In September and October 1998, as the full impact of the Asian financial crisis on Singapore’s economy became more apparent, the National Wages Council (NWC) was convened a second time that year to revise its annual wage guidelines.
Its original guidelines, issued in May, had called for wage restraint and non-wage cost-cutting measures, as the Trade and Industry Ministry forecast economic growth for the year of between 2.5 per cent and 4.5 per cent.
But as the crisis deteriorated, the growth forecast for the year was revised downwards in June to between 0.5 per cent and 1.5 per cent.
The NWC in November proposed that in addition to a 10 percentage point cut to employers’ Central Provident Fund (CPF) contributions recommended by the Committee on Singapore’s Competitiveness, total wages for 1998 be cut by 5 per cent to 8 per cent, as compared with 1997.
This year, with Singapore headed for its worst recession since independence due to the Covid-19 pandemic, observers suggested that the council consider calling for more aggressive wage support, an office to look after gig workers and pay hikes for low-wage staff.
Manpower Minister Josephine Teo said in a Facebook post yesterday that the NWC will reconvene this year. The council made its annual wage guidelines in March this year.
Institute for Human Resource Professionals (IHRP) chief executive Mayank Parekh said that without the prospect of a near-term recovery of demand, there could be more job losses and wage cuts on the horizon.
“It is timely for the NWC to review its earlier recommendations and seek support for additional measures to safeguard jobs and enhance employability,” he said.
“More aggressive wage measures, higher support for job redesign and re-training and additional guidelines on retrenchment payments could be considered.”
Singapore Human Resources Institute president Low Peck Kem suggested the council look at whether the Jobs Support Scheme of wage subsidies can be extended, as well as the need for funding to facilitate job redesign for future-ready jobs.
It could also propose the setting up of a tripartite office to help and protect gig workers, who tend to fall under the radar because they do not have employers, she said.
National Trades Union Congress (NTUC) assistant secretary-general Zainal Sapari said the NWC should continue to push for wage increases for low-wage workers, even amid the pandemic.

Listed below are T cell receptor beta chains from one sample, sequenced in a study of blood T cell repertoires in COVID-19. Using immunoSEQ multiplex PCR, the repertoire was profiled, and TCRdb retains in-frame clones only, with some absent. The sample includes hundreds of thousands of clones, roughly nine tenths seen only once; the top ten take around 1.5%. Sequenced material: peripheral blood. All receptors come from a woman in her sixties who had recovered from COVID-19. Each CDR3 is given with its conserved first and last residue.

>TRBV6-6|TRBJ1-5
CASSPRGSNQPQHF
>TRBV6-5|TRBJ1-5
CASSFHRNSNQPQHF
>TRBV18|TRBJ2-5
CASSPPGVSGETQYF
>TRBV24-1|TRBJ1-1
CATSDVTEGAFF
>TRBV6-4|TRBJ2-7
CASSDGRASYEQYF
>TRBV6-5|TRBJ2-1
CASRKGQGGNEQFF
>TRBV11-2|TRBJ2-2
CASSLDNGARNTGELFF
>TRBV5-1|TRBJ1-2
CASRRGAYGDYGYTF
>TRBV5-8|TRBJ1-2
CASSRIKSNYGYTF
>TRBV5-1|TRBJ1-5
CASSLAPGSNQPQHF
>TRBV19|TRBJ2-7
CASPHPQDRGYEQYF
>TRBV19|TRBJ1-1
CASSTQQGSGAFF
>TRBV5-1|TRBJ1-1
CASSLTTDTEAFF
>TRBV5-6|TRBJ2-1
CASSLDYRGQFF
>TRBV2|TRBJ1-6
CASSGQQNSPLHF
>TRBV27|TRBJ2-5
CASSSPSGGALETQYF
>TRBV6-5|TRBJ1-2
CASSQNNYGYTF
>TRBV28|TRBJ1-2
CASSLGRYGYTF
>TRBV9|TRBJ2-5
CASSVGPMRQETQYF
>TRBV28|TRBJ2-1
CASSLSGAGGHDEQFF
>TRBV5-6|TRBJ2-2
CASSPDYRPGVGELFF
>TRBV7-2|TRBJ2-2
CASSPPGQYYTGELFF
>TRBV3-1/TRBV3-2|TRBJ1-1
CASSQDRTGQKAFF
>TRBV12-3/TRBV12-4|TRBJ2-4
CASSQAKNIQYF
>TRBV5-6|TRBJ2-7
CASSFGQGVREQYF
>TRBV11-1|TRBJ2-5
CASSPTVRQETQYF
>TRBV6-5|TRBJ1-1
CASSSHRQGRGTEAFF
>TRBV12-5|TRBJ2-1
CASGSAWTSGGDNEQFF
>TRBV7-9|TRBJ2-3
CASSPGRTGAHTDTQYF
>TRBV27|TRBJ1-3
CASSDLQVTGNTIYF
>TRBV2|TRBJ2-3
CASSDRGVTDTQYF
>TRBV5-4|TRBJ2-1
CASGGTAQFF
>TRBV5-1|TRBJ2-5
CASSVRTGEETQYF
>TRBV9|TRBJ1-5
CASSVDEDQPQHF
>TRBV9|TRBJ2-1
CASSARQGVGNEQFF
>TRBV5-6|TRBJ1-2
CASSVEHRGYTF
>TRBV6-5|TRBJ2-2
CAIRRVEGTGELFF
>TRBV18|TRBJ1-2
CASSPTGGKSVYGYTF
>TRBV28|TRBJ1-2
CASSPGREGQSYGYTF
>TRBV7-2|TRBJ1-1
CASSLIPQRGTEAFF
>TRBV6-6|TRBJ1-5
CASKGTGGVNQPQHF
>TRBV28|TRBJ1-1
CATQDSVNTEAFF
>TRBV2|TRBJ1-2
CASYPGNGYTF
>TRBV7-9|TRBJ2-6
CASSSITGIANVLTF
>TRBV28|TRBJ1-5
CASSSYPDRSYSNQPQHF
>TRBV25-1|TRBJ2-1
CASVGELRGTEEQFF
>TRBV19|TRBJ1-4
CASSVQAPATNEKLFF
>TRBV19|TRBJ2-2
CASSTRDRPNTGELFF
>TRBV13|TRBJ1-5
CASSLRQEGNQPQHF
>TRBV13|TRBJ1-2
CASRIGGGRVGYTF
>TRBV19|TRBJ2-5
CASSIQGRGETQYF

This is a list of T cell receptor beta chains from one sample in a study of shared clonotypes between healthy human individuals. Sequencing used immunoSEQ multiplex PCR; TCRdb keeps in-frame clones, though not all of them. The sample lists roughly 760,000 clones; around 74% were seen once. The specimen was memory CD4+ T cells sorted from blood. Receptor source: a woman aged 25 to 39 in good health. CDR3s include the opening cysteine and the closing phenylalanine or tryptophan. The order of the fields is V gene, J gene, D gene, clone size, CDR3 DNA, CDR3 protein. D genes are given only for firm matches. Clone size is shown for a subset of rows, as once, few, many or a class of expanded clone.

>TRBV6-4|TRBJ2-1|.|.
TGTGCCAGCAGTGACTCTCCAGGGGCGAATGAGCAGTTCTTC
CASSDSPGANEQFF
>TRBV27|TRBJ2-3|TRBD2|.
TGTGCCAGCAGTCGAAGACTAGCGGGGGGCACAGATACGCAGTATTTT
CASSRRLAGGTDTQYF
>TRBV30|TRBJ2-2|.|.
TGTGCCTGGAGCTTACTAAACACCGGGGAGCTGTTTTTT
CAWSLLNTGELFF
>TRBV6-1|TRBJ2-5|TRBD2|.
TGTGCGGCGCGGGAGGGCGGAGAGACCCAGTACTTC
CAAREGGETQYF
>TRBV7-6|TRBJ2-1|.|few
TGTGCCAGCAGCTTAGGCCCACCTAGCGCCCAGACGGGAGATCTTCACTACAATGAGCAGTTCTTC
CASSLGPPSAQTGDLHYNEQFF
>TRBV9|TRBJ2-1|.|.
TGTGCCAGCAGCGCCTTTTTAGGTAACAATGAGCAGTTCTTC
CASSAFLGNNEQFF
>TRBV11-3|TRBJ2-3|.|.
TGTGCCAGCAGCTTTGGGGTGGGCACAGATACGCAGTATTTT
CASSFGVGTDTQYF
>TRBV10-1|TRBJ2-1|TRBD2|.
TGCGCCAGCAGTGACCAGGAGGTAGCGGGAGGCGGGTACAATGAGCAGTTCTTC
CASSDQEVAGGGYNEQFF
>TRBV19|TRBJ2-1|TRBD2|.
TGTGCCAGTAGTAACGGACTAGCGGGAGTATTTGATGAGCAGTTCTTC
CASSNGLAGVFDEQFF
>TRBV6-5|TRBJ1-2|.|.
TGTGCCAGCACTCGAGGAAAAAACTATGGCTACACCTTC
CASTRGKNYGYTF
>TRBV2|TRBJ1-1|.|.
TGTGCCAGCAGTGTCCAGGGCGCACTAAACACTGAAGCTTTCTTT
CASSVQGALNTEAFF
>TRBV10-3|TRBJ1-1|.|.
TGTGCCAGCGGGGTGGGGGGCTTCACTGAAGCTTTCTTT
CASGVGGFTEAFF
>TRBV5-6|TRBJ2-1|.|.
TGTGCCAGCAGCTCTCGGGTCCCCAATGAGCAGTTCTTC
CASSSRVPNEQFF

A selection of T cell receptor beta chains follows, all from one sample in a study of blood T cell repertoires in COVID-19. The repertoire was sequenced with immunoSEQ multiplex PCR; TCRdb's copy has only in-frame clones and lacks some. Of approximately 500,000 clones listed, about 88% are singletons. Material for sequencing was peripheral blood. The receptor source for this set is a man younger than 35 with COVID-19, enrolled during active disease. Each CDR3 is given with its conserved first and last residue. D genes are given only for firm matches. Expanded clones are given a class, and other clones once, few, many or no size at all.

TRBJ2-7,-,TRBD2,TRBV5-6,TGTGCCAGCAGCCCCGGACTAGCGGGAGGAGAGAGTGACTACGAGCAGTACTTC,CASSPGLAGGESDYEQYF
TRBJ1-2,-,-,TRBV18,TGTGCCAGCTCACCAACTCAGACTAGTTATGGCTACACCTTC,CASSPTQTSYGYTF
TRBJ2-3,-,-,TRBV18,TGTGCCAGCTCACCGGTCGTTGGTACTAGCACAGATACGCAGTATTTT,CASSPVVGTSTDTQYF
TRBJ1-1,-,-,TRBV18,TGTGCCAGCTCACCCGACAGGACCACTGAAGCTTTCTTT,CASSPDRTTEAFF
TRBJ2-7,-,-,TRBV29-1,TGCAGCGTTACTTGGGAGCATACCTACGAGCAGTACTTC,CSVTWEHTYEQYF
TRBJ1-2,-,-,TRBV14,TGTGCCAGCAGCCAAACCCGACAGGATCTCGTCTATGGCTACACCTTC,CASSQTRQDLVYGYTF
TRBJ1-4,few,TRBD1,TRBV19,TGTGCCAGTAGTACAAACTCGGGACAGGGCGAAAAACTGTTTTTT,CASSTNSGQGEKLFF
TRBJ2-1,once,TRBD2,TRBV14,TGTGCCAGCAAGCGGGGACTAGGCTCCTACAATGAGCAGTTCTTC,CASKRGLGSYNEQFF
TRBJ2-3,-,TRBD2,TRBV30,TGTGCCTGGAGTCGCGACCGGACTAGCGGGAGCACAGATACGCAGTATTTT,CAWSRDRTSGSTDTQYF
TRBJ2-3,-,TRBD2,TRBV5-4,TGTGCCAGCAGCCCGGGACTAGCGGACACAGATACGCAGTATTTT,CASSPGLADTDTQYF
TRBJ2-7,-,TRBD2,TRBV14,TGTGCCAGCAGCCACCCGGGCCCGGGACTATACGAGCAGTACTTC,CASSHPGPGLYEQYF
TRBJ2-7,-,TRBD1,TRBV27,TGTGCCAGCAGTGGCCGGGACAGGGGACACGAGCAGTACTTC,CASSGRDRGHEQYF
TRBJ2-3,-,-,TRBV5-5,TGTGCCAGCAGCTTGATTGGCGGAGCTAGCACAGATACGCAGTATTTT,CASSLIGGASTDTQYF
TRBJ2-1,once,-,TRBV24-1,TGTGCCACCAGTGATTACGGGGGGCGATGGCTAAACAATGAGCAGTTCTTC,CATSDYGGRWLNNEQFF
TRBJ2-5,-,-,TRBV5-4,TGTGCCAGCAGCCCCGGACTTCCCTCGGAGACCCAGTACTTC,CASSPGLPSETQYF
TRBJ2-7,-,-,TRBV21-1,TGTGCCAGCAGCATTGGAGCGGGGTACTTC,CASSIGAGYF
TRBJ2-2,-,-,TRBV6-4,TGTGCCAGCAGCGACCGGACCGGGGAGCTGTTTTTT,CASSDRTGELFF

“Instead of recommending a quantum wage increase, I would like NWC to set a long-term target of where wages of these vulnerable low-wage workers who are performing essential services should be at. This could then act as a guideline for the wage increases and the necessary productivity initiatives that must be embarked upon to make it sustainable,” he added.
This is only the fourth time since being set up in 1972 that the council has been convened twice in the same year.
Aside from 1998, it also released revised recommendations in 2001, after the Sept 11 attacks on the United States, and in 2009 amid the global financial crisis.
In January 2009, the council updated its guidelines to recommend – among other things – that companies work with unions and workers to manage costs, such as through wage freezes or wage cuts, to save jobs.
The NWC had in March this year considered whether to recommend reducing CPF contribution rates to cut wage costs.
But Permanent Secretary for Manpower Aubeck Kam had said then that as the Jobs Support Scheme wage subsidy far exceeds the employer CPF contribution rates of up to 17 per cent, the Government did not feel that a cut to the rate was warranted.
DBS Bank senior economist Irvin Seah said that short of extending the JSS payouts for worst-hit industries, a temporary cut in employer CPF contribution rates could be an option the NWC considers.
But he cautioned that such a move would need to be weighed very carefully. “It would be a reduction in workers’ savings, on top of already widespread wage cuts.”
Amid reports of major retrenchment exercises in recent weeks, Mrs Teo also commented yesterday on the Fair Retrenchment Framework proposed by the NTUC last month. It includes protecting the Singaporean core of the workforce, while foreigners with special or critical skills could be retained as well.
She said in her Facebook post that the Singapore National Employers Federation will consider the framework and discuss a mutually acceptable way forward with NTUC.
In the meantime, the Manpower Ministry will continue its work on the Fair Consideration Framework, she said, adding that there would be updates soon.
“Tripartite partners are aligned on one thing – the need to support our workers and businesses through the storm brought about by Covid-19. Much work ahead,” she said.
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